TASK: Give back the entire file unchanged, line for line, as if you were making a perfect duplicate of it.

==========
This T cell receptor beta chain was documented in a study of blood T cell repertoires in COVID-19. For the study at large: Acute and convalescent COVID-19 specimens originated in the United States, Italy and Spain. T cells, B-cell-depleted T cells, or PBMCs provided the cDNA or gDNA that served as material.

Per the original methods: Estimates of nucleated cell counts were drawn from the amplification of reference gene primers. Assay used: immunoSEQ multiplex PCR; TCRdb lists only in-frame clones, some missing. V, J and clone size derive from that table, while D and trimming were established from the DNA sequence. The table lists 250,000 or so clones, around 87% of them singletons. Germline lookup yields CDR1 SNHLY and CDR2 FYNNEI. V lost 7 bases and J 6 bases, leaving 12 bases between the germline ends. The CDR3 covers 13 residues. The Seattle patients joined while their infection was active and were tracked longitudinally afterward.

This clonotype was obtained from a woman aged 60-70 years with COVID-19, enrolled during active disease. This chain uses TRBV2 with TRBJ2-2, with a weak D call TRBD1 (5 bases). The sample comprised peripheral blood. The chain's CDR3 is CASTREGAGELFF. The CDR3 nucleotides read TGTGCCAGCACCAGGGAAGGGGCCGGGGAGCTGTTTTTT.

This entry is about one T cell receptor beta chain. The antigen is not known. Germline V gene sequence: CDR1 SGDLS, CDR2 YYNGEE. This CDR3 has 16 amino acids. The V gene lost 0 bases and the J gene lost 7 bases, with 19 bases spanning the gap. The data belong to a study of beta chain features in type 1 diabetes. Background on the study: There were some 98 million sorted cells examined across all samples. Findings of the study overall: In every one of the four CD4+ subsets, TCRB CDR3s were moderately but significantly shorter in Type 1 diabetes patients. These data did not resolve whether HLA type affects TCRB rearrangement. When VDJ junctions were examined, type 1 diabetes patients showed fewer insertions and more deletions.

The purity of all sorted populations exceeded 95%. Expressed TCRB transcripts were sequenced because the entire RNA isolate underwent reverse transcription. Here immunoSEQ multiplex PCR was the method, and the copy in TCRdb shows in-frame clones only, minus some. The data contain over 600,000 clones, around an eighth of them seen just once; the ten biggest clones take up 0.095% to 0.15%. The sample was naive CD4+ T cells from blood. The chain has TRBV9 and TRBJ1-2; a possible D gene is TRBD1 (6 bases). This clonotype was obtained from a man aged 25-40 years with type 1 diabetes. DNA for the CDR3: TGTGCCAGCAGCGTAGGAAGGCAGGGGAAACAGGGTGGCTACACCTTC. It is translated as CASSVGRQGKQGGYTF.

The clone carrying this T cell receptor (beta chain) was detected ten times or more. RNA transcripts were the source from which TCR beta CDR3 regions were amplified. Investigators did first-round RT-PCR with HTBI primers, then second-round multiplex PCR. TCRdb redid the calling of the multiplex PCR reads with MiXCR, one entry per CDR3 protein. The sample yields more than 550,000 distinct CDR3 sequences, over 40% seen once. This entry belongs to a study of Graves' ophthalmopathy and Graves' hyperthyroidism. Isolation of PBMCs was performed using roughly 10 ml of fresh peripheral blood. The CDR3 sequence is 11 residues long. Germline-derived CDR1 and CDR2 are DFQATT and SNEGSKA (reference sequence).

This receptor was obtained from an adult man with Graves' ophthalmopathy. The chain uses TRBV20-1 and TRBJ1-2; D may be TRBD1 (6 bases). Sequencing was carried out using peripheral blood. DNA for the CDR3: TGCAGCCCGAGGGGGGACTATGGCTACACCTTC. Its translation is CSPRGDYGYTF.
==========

This T cell receptor beta chain was documented in a study of blood T cell repertoires in COVID-19. For the study at large: Acute and convalescent COVID-19 specimens originated in the United States, Italy and Spain. T cells, B-cell-depleted T cells, or PBMCs provided the cDNA or gDNA that served as material.

Per the original methods: Estimates of nucleated cell counts were drawn from the amplification of reference gene primers. Assay used: immunoSEQ multiplex PCR; TCRdb lists only in-frame clones, some missing. V, J and clone size derive from that table, while D and trimming were established from the DNA sequence. The table lists 250,000 or so clones, around 87% of them singletons. Germline lookup yields CDR1 SNHLY and CDR2 FYNNEI. V lost 7 bases and J 6 bases, leaving 12 bases between the germline ends. The CDR3 covers 13 residues. The Seattle patients joined while their infection was active and were tracked longitudinally afterward.

This clonotype was obtained from a woman aged 60-70 years with COVID-19, enrolled during active disease. This chain uses TRBV2 with TRBJ2-2, with a weak D call TRBD1 (5 bases). The sample comprised peripheral blood. The chain's CDR3 is CASTREGAGELFF. The CDR3 nucleotides read TGTGCCAGCACCAGGGAAGGGGCCGGGGAGCTGTTTTTT.

This entry is about one T cell receptor beta chain. The antigen is not known. Germline V gene sequence: CDR1 SGDLS, CDR2 YYNGEE. This CDR3 has 16 amino acids. The V gene lost 0 bases and the J gene lost 7 bases, with 19 bases spanning the gap. The data belong to a study of beta chain features in type 1 diabetes. Background on the study: There were some 98 million sorted cells examined across all samples. Findings of the study overall: In every one of the four CD4+ subsets, TCRB CDR3s were moderately but significantly shorter in Type 1 diabetes patients. These data did not resolve whether HLA type affects TCRB rearrangement. When VDJ junctions were examined, type 1 diabetes patients showed fewer insertions and more deletions.

The purity of all sorted populations exceeded 95%. Expressed TCRB transcripts were sequenced because the entire RNA isolate underwent reverse transcription. Here immunoSEQ multiplex PCR was the method, and the copy in TCRdb shows in-frame clones only, minus some. The data contain over 600,000 clones, around an eighth of them seen just once; the ten biggest clones take up 0.095% to 0.15%. The sample was naive CD4+ T cells from blood. The chain has TRBV9 and TRBJ1-2; a possible D gene is TRBD1 (6 bases). This clonotype was obtained from a man aged 25-40 years with type 1 diabetes. DNA for the CDR3: TGTGCCAGCAGCGTAGGAAGGCAGGGGAAACAGGGTGGCTACACCTTC. It is translated as CASSVGRQGKQGGYTF.

The clone carrying this T cell receptor (beta chain) was detected ten times or more. RNA transcripts were the source from which TCR beta CDR3 regions were amplified. Investigators did first-round RT-PCR with HTBI primers, then second-round multiplex PCR. TCRdb redid the calling of the multiplex PCR reads with MiXCR, one entry per CDR3 protein. The sample yields more than 550,000 distinct CDR3 sequences, over 40% seen once. This entry belongs to a study of Graves' ophthalmopathy and Graves' hyperthyroidism. Isolation of PBMCs was performed using roughly 10 ml of fresh peripheral blood. The CDR3 sequence is 11 residues long. Germline-derived CDR1 and CDR2 are DFQATT and SNEGSKA (reference sequence).

This receptor was obtained from an adult man with Graves' ophthalmopathy. The chain uses TRBV20-1 and TRBJ1-2; D may be TRBD1 (6 bases). Sequencing was carried out using peripheral blood. DNA for the CDR3: TGCAGCCCGAGGGGGGACTATGGCTACACCTTC. Its translation is CSPRGDYGYTF.